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Prevent a Litter, Save a Life.

In midsummer 2015, a woman found a tiny black-and-white kitten dragging himself alongside a busy road in West Virginia. She brought the kitten to NHES’ flagship animal rescue facility, The Briggs Animal Adoption Center (BAAC), where it was quickly determined that the kitten, later named “Scooter,” was severely dehydrated, infested with fleas, and suffering from bacterial infections in both eyes. Scooter’s front left leg was so badly injured that it was later amputated. On top of all this, Scooter also tested positive for FIV, an incurable virus most commonly affecting free-roaming cats. That’s when a BAAC employee stepped up to adopt this precious boy, and today he lives a happy life surrounded by a family who loves him.

While Scooter suffered immensely during his time as a stray, he is one of the lucky ones. Millions of free-roaming and stray companion animals are struck by vehicles, succumb to extreme temperatures, or are ravaged by starvation and disease. Many of them never reach an animal shelter, and those who do are not always adopted. As shelters fill and overfill, facilities must close their doors to new intakes or begin euthanizing to make room for new arrivals. Current estimates indicate that 11,000 dogs and cat are euthanized in animal shelters every day in the U.S.

Fortunately, there is a solution. In addition to animal adoption, commitment to spay and neuter as a society is the only way to stop the crisis of animal overpopulation. In observance of National Prevent-A-Litter Month, NHES would like to encourage you to take the following steps to prevent a litter, and save a life:

  • Make sure every animal in your care is spayed or neutered as soon as possible. Kittens can become pregnant at 4 months of age, while puppies can become pregnant between the ages of 5-6 months, depending on breed. Most puppies and kittens can safely be spayed or neutered at 2 months of age.
  • Help others by supporting a reduced-cost spay and neuter program. NHES operates Spay Today, which provides subsidized spay/neuter surgeries for pet owners in Maryland, Virginia, West Virginia, and Pennsylvania.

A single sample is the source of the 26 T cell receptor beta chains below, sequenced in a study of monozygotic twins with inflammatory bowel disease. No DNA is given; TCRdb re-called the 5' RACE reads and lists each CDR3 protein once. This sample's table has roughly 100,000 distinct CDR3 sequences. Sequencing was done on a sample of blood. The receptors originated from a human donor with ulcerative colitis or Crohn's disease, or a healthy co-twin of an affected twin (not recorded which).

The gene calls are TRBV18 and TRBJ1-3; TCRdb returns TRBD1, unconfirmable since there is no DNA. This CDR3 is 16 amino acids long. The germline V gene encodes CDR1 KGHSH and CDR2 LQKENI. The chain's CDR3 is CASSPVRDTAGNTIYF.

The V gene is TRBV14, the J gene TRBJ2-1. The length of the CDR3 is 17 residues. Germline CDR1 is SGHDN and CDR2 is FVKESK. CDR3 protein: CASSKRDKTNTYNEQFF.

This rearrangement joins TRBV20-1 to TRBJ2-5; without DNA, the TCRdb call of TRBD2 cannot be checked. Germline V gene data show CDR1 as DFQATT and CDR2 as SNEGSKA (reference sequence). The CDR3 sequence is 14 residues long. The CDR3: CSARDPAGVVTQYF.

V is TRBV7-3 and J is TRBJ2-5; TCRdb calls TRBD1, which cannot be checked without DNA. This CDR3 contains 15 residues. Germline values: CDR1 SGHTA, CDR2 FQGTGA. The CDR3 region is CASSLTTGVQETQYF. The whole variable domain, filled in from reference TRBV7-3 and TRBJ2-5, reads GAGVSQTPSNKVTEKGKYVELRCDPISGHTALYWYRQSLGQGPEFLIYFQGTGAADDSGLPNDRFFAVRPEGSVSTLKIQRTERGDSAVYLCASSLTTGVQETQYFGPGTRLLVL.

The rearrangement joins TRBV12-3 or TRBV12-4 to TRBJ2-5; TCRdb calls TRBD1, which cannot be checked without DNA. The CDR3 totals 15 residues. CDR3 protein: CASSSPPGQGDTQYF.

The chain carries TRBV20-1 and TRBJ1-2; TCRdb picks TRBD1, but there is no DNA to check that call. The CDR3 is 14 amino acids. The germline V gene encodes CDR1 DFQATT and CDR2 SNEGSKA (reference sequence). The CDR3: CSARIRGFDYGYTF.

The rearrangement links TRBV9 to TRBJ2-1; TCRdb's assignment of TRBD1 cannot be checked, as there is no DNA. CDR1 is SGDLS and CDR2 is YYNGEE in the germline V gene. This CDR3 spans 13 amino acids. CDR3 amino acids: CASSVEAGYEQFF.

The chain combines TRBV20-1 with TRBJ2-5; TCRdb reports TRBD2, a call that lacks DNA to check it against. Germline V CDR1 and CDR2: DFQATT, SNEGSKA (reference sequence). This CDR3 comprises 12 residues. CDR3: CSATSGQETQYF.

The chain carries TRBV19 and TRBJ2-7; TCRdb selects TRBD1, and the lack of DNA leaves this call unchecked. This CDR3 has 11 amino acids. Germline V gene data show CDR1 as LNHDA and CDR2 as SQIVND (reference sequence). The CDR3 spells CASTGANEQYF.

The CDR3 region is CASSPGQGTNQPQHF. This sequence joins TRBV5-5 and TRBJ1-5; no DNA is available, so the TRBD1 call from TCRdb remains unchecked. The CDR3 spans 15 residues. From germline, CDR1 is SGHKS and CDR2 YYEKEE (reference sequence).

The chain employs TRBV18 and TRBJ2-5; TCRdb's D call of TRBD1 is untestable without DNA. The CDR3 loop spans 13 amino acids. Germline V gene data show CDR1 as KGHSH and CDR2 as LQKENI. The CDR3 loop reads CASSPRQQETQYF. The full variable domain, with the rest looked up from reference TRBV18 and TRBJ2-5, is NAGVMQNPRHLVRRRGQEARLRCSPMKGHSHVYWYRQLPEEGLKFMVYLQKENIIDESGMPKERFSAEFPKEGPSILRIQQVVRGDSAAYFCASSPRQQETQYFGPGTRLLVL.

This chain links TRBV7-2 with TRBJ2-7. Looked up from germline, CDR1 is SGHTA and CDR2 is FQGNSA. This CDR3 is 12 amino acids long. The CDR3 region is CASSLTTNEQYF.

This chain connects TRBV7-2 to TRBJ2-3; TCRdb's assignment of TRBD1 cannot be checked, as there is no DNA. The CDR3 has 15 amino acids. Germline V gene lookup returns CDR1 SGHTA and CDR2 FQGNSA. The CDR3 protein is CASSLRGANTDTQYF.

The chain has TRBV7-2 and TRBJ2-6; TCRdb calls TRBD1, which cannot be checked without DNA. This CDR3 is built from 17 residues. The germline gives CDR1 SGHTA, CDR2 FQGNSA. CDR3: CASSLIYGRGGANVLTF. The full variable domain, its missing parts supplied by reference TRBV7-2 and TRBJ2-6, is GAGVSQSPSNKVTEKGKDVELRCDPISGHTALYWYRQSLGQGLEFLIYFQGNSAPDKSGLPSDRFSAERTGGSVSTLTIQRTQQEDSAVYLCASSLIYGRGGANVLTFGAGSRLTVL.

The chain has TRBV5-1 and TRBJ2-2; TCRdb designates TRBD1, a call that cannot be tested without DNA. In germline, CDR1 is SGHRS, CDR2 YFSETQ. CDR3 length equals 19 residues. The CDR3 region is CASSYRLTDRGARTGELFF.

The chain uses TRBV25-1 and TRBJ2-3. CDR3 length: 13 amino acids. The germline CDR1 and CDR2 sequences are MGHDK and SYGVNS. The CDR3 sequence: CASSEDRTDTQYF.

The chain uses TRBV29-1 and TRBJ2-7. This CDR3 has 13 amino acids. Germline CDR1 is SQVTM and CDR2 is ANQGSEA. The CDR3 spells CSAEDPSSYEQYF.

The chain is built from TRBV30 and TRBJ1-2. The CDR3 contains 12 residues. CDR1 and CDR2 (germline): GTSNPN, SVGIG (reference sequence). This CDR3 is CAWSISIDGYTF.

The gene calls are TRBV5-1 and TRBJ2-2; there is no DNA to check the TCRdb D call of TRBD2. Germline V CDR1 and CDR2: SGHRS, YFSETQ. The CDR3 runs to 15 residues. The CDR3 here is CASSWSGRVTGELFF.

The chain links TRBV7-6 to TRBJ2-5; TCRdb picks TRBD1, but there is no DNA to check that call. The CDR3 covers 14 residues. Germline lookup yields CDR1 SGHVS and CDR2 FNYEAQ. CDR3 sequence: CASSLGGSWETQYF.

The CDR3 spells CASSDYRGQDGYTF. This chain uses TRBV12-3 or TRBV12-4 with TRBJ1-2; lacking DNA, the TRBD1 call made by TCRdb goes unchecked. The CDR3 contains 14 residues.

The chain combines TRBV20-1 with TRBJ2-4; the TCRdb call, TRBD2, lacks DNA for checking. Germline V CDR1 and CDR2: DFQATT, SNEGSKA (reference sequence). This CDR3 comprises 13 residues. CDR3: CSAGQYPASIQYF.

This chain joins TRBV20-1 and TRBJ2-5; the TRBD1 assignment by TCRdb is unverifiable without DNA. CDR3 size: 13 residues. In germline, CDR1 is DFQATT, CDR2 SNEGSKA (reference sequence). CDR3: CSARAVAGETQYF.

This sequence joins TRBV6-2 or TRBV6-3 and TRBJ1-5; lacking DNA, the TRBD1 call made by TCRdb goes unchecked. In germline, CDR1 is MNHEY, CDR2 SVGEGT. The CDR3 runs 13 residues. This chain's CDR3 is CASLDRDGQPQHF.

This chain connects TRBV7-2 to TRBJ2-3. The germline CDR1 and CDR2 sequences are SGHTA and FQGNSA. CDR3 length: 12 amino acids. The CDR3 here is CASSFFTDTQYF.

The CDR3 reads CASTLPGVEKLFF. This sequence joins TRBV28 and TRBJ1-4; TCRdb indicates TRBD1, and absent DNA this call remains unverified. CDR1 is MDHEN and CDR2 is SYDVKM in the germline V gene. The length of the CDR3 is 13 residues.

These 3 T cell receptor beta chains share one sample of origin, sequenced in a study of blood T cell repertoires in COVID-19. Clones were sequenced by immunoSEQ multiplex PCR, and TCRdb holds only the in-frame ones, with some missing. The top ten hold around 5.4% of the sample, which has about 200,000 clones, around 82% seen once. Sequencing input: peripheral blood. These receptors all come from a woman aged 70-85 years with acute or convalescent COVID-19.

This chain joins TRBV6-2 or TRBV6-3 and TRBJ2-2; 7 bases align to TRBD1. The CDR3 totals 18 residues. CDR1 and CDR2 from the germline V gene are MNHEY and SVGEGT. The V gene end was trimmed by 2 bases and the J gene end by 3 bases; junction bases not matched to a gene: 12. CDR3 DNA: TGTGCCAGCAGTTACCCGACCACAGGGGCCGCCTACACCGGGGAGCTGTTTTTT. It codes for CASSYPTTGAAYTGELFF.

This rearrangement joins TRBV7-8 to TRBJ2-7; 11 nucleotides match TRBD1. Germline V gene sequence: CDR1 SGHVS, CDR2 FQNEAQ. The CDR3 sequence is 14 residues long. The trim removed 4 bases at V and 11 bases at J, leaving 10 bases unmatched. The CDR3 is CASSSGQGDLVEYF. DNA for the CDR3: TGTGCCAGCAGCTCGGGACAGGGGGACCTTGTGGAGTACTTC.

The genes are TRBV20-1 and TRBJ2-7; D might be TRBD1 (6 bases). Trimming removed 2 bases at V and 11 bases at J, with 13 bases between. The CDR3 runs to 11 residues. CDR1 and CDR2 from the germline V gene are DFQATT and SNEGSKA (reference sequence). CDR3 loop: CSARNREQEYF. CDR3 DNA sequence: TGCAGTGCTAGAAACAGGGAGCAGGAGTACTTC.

• Share the facts about spay and neuter. NHES offers educational brochures online! Download and print unlimited copies for free, or pay only flat-rate shipping to have brochures mailed to your door.
  • Help with local Trap-Neuter-Return (TNR) efforts. Within a TNR program, feral cats are captured in a humane trap, spayed/neutered and vaccinated, and returned unharmed to their original location. Some TNR projects are implemented through nonprofit groups, while others are operated entirely by residents of a community. Be sure to first contact your local animal control office to learn about your community’s laws regarding TNR.
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2 responses to “Prevent a Litter, Save a Life.”

  1. Trevor Hall says:

    I like that you elaborated on why you need to spay or neuter your animals. There are so many animals in shelters right now that need to be adopted. There will always be kittens and puppies being born so controlling the population more will help those shelter animals live happy lives.

  2. Tonya Curtis says:

    Thank you for taking the time to make a comment because you are absolutely correct. There will always be lots of kittens and puppies. I volunteer at Furry Friends which is a non-kill cat rescue organization and I personally work with all the adult cats which I absolutely love!!!! In fact I will never adopt a kitten again since I see how many amazing and wonderful adult cats there are that need homes.

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